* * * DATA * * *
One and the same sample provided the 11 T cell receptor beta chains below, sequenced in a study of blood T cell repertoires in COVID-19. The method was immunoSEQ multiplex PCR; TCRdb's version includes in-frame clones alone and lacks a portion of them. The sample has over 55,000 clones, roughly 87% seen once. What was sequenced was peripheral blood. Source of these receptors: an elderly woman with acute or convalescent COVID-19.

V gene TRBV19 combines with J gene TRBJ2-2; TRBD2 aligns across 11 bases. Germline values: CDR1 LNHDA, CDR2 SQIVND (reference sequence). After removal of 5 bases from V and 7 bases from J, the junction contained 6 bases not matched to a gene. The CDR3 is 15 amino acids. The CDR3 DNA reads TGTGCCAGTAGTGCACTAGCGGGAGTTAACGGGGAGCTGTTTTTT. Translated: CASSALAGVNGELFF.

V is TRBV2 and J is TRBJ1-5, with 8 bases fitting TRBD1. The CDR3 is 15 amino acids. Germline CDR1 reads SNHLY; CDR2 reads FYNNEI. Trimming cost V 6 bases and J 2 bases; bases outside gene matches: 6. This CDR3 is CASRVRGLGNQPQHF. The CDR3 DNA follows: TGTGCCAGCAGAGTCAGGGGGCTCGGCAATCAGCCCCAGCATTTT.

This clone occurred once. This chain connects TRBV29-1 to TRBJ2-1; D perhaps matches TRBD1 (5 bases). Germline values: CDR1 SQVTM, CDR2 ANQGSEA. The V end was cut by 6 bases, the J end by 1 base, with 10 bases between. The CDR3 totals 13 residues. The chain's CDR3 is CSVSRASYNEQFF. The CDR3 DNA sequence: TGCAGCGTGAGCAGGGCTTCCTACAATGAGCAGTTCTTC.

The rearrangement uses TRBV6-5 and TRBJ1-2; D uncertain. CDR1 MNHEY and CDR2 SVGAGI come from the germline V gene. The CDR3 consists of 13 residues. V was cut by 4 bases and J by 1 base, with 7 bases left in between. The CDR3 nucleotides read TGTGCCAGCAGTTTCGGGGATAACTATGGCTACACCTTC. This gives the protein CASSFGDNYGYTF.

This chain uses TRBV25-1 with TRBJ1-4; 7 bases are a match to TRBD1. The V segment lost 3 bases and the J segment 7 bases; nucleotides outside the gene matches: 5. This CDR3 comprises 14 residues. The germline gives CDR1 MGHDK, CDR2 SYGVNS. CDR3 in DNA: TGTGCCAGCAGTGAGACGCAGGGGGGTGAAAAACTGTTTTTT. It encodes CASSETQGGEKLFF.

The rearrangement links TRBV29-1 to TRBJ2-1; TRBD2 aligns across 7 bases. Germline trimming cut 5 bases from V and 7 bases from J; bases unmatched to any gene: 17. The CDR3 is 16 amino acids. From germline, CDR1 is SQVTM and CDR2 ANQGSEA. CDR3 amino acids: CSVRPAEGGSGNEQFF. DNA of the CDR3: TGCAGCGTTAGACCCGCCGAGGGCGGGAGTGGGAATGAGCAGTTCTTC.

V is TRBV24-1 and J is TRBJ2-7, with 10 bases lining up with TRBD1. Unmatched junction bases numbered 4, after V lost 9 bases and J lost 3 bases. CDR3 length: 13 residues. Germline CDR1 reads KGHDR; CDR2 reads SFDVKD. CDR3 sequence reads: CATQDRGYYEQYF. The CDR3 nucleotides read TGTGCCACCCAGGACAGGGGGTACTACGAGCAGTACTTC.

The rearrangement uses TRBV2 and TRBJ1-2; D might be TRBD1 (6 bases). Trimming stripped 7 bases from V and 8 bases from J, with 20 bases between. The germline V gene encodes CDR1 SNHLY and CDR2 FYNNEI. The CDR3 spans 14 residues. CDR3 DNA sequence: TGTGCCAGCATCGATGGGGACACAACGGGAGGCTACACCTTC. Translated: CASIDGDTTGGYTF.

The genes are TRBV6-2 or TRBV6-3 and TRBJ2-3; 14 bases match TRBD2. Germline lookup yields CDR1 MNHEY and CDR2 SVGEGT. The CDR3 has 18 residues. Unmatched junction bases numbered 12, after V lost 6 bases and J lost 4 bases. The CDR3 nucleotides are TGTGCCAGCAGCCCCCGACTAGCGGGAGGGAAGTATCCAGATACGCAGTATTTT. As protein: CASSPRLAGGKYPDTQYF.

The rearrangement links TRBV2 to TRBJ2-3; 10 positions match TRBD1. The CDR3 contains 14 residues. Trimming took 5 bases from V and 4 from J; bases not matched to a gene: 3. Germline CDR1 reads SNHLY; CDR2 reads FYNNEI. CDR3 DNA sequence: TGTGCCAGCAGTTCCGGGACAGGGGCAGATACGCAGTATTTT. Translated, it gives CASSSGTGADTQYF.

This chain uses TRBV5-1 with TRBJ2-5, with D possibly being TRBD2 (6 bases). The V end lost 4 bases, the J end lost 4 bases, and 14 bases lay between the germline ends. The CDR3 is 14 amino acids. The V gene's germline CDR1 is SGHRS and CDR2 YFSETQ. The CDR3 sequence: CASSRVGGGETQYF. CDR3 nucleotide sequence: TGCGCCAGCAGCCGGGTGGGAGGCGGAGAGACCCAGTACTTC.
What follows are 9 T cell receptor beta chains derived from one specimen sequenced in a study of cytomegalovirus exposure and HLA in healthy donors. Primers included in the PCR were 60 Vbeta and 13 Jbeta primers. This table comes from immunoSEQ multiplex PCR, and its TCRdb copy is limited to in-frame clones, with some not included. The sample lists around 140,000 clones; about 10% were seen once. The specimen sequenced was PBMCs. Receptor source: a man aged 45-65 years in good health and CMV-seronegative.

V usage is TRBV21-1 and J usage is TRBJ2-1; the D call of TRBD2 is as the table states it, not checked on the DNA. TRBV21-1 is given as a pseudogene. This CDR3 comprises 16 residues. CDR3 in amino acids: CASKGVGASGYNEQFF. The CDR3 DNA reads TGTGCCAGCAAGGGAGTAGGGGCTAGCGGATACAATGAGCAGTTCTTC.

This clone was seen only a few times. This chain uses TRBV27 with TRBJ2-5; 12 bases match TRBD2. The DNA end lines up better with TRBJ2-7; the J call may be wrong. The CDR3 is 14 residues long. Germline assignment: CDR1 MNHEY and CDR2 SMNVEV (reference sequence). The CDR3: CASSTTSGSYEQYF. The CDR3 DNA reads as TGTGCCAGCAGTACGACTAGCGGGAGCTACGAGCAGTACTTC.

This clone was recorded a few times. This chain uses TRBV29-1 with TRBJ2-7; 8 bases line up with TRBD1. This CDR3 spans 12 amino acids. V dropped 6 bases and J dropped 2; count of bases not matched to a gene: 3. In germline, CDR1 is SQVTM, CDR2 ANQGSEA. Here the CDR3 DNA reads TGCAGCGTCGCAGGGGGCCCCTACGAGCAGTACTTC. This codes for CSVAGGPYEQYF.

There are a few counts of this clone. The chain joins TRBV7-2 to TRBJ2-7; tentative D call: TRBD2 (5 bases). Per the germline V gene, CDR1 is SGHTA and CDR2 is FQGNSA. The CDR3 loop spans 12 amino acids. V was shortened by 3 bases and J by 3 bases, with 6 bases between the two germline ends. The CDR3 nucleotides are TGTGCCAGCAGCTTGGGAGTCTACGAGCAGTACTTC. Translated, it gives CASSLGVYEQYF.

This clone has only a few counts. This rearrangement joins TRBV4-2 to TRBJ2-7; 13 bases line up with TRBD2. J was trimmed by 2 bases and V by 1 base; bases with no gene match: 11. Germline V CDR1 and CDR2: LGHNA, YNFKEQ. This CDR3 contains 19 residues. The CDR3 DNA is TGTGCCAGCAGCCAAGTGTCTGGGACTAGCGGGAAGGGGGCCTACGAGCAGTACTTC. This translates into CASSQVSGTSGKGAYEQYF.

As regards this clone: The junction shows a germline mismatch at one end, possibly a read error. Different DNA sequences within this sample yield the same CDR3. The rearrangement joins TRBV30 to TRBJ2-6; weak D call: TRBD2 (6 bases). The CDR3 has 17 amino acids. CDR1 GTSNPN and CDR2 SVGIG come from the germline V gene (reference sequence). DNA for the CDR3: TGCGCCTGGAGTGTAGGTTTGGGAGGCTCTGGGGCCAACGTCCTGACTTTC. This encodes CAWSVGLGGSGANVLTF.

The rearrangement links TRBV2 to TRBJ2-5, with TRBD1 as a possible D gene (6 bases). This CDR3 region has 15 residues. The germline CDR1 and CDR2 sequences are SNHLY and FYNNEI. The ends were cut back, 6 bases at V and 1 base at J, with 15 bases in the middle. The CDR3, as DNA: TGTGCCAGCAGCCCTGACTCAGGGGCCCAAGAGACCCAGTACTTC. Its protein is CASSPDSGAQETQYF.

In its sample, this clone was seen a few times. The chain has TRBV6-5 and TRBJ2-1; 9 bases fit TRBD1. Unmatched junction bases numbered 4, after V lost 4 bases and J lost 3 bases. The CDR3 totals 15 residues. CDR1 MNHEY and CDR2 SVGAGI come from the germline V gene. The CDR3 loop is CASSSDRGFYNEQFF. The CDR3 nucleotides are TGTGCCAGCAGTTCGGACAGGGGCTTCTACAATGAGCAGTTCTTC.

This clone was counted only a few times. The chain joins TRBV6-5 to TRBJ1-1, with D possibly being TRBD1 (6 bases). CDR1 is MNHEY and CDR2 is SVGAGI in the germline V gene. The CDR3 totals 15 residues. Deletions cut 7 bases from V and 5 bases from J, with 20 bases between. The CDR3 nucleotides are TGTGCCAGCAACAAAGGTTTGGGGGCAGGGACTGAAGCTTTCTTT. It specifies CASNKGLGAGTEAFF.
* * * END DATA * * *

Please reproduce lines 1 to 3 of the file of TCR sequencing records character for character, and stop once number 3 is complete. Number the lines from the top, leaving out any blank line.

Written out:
One and the same sample provided the 11 T cell receptor beta chains below, sequenced in a study of blood T cell repertoires in COVID-19. The method was immunoSEQ multiplex PCR; TCRdb's version includes in-frame clones alone and lacks a portion of them. The sample has over 55,000 clones, roughly 87% seen once. What was sequenced was peripheral blood. Source of these receptors: an elderly woman with acute or convalescent COVID-19.

V gene TRBV19 combines with J gene TRBJ2-2; TRBD2 aligns across 11 bases. Germline values: CDR1 LNHDA, CDR2 SQIVND (reference sequence). After removal of 5 bases from V and 7 bases from J, the junction contained 6 bases not matched to a gene. The CDR3 is 15 amino acids. The CDR3 DNA reads TGTGCCAGTAGTGCACTAGCGGGAGTTAACGGGGAGCTGTTTTTT. Translated: CASSALAGVNGELFF.

V is TRBV2 and J is TRBJ1-5, with 8 bases fitting TRBD1. The CDR3 is 15 amino acids. Germline CDR1 reads SNHLY; CDR2 reads FYNNEI. Trimming cost V 6 bases and J 2 bases; bases outside gene matches: 6. This CDR3 is CASRVRGLGNQPQHF. The CDR3 DNA follows: TGTGCCAGCAGAGTCAGGGGGCTCGGCAATCAGCCCCAGCATTTT.